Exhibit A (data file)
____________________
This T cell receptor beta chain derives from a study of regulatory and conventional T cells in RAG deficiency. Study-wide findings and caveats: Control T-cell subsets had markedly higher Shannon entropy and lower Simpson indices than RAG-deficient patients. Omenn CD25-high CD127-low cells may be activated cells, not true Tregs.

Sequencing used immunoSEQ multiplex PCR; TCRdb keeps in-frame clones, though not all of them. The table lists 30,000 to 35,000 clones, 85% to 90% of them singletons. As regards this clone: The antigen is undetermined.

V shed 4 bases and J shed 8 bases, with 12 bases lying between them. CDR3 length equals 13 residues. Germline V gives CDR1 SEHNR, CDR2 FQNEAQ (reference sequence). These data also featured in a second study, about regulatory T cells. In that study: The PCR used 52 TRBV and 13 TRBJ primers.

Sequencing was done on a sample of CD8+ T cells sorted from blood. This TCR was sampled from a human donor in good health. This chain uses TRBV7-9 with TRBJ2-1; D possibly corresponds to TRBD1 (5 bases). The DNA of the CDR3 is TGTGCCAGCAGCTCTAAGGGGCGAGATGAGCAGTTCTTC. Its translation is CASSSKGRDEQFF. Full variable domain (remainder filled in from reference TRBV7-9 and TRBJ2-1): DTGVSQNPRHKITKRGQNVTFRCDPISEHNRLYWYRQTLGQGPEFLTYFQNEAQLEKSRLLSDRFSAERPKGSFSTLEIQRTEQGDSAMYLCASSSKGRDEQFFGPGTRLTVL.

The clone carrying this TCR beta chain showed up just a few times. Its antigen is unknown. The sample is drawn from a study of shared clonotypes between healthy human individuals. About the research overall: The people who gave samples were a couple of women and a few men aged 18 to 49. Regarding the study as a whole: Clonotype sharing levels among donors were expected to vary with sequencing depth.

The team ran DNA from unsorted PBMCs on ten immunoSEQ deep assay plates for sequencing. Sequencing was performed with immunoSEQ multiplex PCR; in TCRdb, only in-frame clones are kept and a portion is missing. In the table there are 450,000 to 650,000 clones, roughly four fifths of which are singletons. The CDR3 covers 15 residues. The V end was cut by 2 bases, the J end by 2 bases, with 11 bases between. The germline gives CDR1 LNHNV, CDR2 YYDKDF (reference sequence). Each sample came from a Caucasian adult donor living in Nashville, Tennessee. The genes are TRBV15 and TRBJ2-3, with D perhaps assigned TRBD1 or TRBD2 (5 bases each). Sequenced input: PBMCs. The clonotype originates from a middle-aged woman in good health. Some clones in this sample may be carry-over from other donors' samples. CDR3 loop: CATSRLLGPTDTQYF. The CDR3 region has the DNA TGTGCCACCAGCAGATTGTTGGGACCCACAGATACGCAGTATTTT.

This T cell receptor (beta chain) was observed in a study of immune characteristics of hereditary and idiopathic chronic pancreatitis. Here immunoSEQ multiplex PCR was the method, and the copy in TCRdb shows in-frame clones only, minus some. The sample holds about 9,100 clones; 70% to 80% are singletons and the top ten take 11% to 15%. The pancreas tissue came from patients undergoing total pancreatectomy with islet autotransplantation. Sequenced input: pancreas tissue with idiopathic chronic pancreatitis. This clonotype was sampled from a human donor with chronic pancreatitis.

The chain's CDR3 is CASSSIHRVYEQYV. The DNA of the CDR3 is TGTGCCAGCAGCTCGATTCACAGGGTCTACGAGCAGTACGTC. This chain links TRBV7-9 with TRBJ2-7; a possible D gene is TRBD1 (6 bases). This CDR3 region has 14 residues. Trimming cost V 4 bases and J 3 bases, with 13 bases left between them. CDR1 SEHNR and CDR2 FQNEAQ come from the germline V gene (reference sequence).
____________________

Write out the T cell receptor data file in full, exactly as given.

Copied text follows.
This T cell receptor beta chain derives from a study of regulatory and conventional T cells in RAG deficiency. Study-wide findings and caveats: Control T-cell subsets had markedly higher Shannon entropy and lower Simpson indices than RAG-deficient patients. Omenn CD25-high CD127-low cells may be activated cells, not true Tregs.

Sequencing used immunoSEQ multiplex PCR; TCRdb keeps in-frame clones, though not all of them. The table lists 30,000 to 35,000 clones, 85% to 90% of them singletons. As regards this clone: The antigen is undetermined.

V shed 4 bases and J shed 8 bases, with 12 bases lying between them. CDR3 length equals 13 residues. Germline V gives CDR1 SEHNR, CDR2 FQNEAQ (reference sequence). These data also featured in a second study, about regulatory T cells. In that study: The PCR used 52 TRBV and 13 TRBJ primers.

Sequencing was done on a sample of CD8+ T cells sorted from blood. This TCR was sampled from a human donor in good health. This chain uses TRBV7-9 with TRBJ2-1; D possibly corresponds to TRBD1 (5 bases). The DNA of the CDR3 is TGTGCCAGCAGCTCTAAGGGGCGAGATGAGCAGTTCTTC. Its translation is CASSSKGRDEQFF. Full variable domain (remainder filled in from reference TRBV7-9 and TRBJ2-1): DTGVSQNPRHKITKRGQNVTFRCDPISEHNRLYWYRQTLGQGPEFLTYFQNEAQLEKSRLLSDRFSAERPKGSFSTLEIQRTEQGDSAMYLCASSSKGRDEQFFGPGTRLTVL.

The clone carrying this TCR beta chain showed up just a few times. Its antigen is unknown. The sample is drawn from a study of shared clonotypes between healthy human individuals. About the research overall: The people who gave samples were a couple of women and a few men aged 18 to 49. Regarding the study as a whole: Clonotype sharing levels among donors were expected to vary with sequencing depth.

The team ran DNA from unsorted PBMCs on ten immunoSEQ deep assay plates for sequencing. Sequencing was performed with immunoSEQ multiplex PCR; in TCRdb, only in-frame clones are kept and a portion is missing. In the table there are 450,000 to 650,000 clones, roughly four fifths of which are singletons. The CDR3 covers 15 residues. The V end was cut by 2 bases, the J end by 2 bases, with 11 bases between. The germline gives CDR1 LNHNV, CDR2 YYDKDF (reference sequence). Each sample came from a Caucasian adult donor living in Nashville, Tennessee. The genes are TRBV15 and TRBJ2-3, with D perhaps assigned TRBD1 or TRBD2 (5 bases each). Sequenced input: PBMCs. The clonotype originates from a middle-aged woman in good health. Some clones in this sample may be carry-over from other donors' samples. CDR3 loop: CATSRLLGPTDTQYF. The CDR3 region has the DNA TGTGCCACCAGCAGATTGTTGGGACCCACAGATACGCAGTATTTT.

This T cell receptor (beta chain) was observed in a study of immune characteristics of hereditary and idiopathic chronic pancreatitis. Here immunoSEQ multiplex PCR was the method, and the copy in TCRdb shows in-frame clones only, minus some. The sample holds about 9,100 clones; 70% to 80% are singletons and the top ten take 11% to 15%. The pancreas tissue came from patients undergoing total pancreatectomy with islet autotransplantation. Sequenced input: pancreas tissue with idiopathic chronic pancreatitis. This clonotype was sampled from a human donor with chronic pancreatitis.

The chain's CDR3 is CASSSIHRVYEQYV. The DNA of the CDR3 is TGTGCCAGCAGCTCGATTCACAGGGTCTACGAGCAGTACGTC. This chain links TRBV7-9 with TRBJ2-7; a possible D gene is TRBD1 (6 bases). This CDR3 region has 14 residues. Trimming cost V 4 bases and J 3 bases, with 13 bases left between them. CDR1 SEHNR and CDR2 FQNEAQ come from the germline V gene (reference sequence).